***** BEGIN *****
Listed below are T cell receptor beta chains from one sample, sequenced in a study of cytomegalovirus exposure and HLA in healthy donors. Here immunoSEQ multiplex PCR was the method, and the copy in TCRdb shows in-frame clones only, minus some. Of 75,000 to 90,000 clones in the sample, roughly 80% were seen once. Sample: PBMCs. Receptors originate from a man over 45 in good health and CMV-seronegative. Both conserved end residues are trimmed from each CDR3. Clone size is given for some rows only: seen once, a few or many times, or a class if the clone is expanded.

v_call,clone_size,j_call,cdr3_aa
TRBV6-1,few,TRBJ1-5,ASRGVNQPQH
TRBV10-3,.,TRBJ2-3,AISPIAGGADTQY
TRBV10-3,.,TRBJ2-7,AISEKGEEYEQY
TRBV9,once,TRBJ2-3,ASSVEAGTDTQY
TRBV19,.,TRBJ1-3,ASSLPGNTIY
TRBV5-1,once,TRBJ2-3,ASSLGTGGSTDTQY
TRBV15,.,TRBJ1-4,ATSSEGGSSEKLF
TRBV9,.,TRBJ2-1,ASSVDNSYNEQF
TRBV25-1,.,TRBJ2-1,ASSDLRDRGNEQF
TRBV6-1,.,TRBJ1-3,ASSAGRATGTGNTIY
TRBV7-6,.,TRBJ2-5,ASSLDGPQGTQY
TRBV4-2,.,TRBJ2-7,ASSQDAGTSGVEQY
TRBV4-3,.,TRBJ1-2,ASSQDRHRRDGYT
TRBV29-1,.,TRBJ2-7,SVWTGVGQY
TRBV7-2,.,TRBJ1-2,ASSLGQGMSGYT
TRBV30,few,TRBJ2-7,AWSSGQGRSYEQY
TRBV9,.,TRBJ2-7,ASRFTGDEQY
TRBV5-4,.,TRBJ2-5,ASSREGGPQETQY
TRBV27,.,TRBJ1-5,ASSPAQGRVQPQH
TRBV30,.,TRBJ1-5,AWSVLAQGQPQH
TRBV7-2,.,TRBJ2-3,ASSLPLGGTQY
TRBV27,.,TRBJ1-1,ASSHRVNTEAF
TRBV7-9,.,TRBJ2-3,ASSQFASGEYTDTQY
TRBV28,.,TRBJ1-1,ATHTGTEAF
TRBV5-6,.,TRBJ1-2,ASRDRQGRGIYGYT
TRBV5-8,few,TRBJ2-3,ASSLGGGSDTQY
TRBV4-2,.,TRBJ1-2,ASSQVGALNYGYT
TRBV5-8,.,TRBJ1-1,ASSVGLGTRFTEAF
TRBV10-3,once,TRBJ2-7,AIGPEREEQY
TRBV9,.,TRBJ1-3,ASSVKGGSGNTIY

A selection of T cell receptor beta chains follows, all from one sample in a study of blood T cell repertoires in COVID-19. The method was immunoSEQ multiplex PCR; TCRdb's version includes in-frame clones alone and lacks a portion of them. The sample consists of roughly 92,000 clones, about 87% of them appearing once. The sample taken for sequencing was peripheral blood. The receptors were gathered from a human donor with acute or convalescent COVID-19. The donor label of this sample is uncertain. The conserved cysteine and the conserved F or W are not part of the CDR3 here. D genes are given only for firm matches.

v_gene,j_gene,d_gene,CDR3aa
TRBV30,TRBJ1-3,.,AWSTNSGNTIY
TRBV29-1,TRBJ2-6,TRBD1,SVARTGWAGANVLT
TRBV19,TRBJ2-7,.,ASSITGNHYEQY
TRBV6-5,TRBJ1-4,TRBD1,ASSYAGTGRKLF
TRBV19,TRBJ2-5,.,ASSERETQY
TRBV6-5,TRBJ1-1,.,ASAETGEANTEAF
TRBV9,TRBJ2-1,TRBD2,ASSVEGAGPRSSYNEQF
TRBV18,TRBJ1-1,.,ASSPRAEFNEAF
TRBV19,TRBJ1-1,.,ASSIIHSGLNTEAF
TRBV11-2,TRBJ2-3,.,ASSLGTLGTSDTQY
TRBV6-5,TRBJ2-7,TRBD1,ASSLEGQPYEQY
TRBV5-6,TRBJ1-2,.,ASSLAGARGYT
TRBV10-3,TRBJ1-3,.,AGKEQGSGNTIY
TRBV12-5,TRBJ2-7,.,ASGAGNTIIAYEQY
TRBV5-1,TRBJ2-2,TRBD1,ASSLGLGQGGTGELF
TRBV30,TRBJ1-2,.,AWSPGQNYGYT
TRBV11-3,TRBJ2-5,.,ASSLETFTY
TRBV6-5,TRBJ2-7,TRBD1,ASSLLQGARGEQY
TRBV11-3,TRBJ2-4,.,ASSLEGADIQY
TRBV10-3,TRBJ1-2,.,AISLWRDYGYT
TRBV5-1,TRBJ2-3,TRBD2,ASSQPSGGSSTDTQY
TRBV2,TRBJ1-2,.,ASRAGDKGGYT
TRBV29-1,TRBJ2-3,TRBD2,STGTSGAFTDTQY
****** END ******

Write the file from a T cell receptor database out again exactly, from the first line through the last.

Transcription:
Listed below are T cell receptor beta chains from one sample, sequenced in a study of cytomegalovirus exposure and HLA in healthy donors. Here immunoSEQ multiplex PCR was the method, and the copy in TCRdb shows in-frame clones only, minus some. Of 75,000 to 90,000 clones in the sample, roughly 80% were seen once. Sample: PBMCs. Receptors originate from a man over 45 in good health and CMV-seronegative. Both conserved end residues are trimmed from each CDR3. Clone size is given for some rows only: seen once, a few or many times, or a class if the clone is expanded.

v_call,clone_size,j_call,cdr3_aa
TRBV6-1,few,TRBJ1-5,ASRGVNQPQH
TRBV10-3,.,TRBJ2-3,AISPIAGGADTQY
TRBV10-3,.,TRBJ2-7,AISEKGEEYEQY
TRBV9,once,TRBJ2-3,ASSVEAGTDTQY
TRBV19,.,TRBJ1-3,ASSLPGNTIY
TRBV5-1,once,TRBJ2-3,ASSLGTGGSTDTQY
TRBV15,.,TRBJ1-4,ATSSEGGSSEKLF
TRBV9,.,TRBJ2-1,ASSVDNSYNEQF
TRBV25-1,.,TRBJ2-1,ASSDLRDRGNEQF
TRBV6-1,.,TRBJ1-3,ASSAGRATGTGNTIY
TRBV7-6,.,TRBJ2-5,ASSLDGPQGTQY
TRBV4-2,.,TRBJ2-7,ASSQDAGTSGVEQY
TRBV4-3,.,TRBJ1-2,ASSQDRHRRDGYT
TRBV29-1,.,TRBJ2-7,SVWTGVGQY
TRBV7-2,.,TRBJ1-2,ASSLGQGMSGYT
TRBV30,few,TRBJ2-7,AWSSGQGRSYEQY
TRBV9,.,TRBJ2-7,ASRFTGDEQY
TRBV5-4,.,TRBJ2-5,ASSREGGPQETQY
TRBV27,.,TRBJ1-5,ASSPAQGRVQPQH
TRBV30,.,TRBJ1-5,AWSVLAQGQPQH
TRBV7-2,.,TRBJ2-3,ASSLPLGGTQY
TRBV27,.,TRBJ1-1,ASSHRVNTEAF
TRBV7-9,.,TRBJ2-3,ASSQFASGEYTDTQY
TRBV28,.,TRBJ1-1,ATHTGTEAF
TRBV5-6,.,TRBJ1-2,ASRDRQGRGIYGYT
TRBV5-8,few,TRBJ2-3,ASSLGGGSDTQY
TRBV4-2,.,TRBJ1-2,ASSQVGALNYGYT
TRBV5-8,.,TRBJ1-1,ASSVGLGTRFTEAF
TRBV10-3,once,TRBJ2-7,AIGPEREEQY
TRBV9,.,TRBJ1-3,ASSVKGGSGNTIY

A selection of T cell receptor beta chains follows, all from one sample in a study of blood T cell repertoires in COVID-19. The method was immunoSEQ multiplex PCR; TCRdb's version includes in-frame clones alone and lacks a portion of them. The sample consists of roughly 92,000 clones, about 87% of them appearing once. The sample taken for sequencing was peripheral blood. The receptors were gathered from a human donor with acute or convalescent COVID-19. The donor label of this sample is uncertain. The conserved cysteine and the conserved F or W are not part of the CDR3 here. D genes are given only for firm matches.

v_gene,j_gene,d_gene,CDR3aa
TRBV30,TRBJ1-3,.,AWSTNSGNTIY
TRBV29-1,TRBJ2-6,TRBD1,SVARTGWAGANVLT
TRBV19,TRBJ2-7,.,ASSITGNHYEQY
TRBV6-5,TRBJ1-4,TRBD1,ASSYAGTGRKLF
TRBV19,TRBJ2-5,.,ASSERETQY
TRBV6-5,TRBJ1-1,.,ASAETGEANTEAF
TRBV9,TRBJ2-1,TRBD2,ASSVEGAGPRSSYNEQF
TRBV18,TRBJ1-1,.,ASSPRAEFNEAF
TRBV19,TRBJ1-1,.,ASSIIHSGLNTEAF
TRBV11-2,TRBJ2-3,.,ASSLGTLGTSDTQY
TRBV6-5,TRBJ2-7,TRBD1,ASSLEGQPYEQY
TRBV5-6,TRBJ1-2,.,ASSLAGARGYT
TRBV10-3,TRBJ1-3,.,AGKEQGSGNTIY
TRBV12-5,TRBJ2-7,.,ASGAGNTIIAYEQY
TRBV5-1,TRBJ2-2,TRBD1,ASSLGLGQGGTGELF
TRBV30,TRBJ1-2,.,AWSPGQNYGYT
TRBV11-3,TRBJ2-5,.,ASSLETFTY
TRBV6-5,TRBJ2-7,TRBD1,ASSLLQGARGEQY
TRBV11-3,TRBJ2-4,.,ASSLEGADIQY
TRBV10-3,TRBJ1-2,.,AISLWRDYGYT
TRBV5-1,TRBJ2-3,TRBD2,ASSQPSGGSSTDTQY
TRBV2,TRBJ1-2,.,ASRAGDKGGYT
TRBV29-1,TRBJ2-3,TRBD2,STGTSGAFTDTQY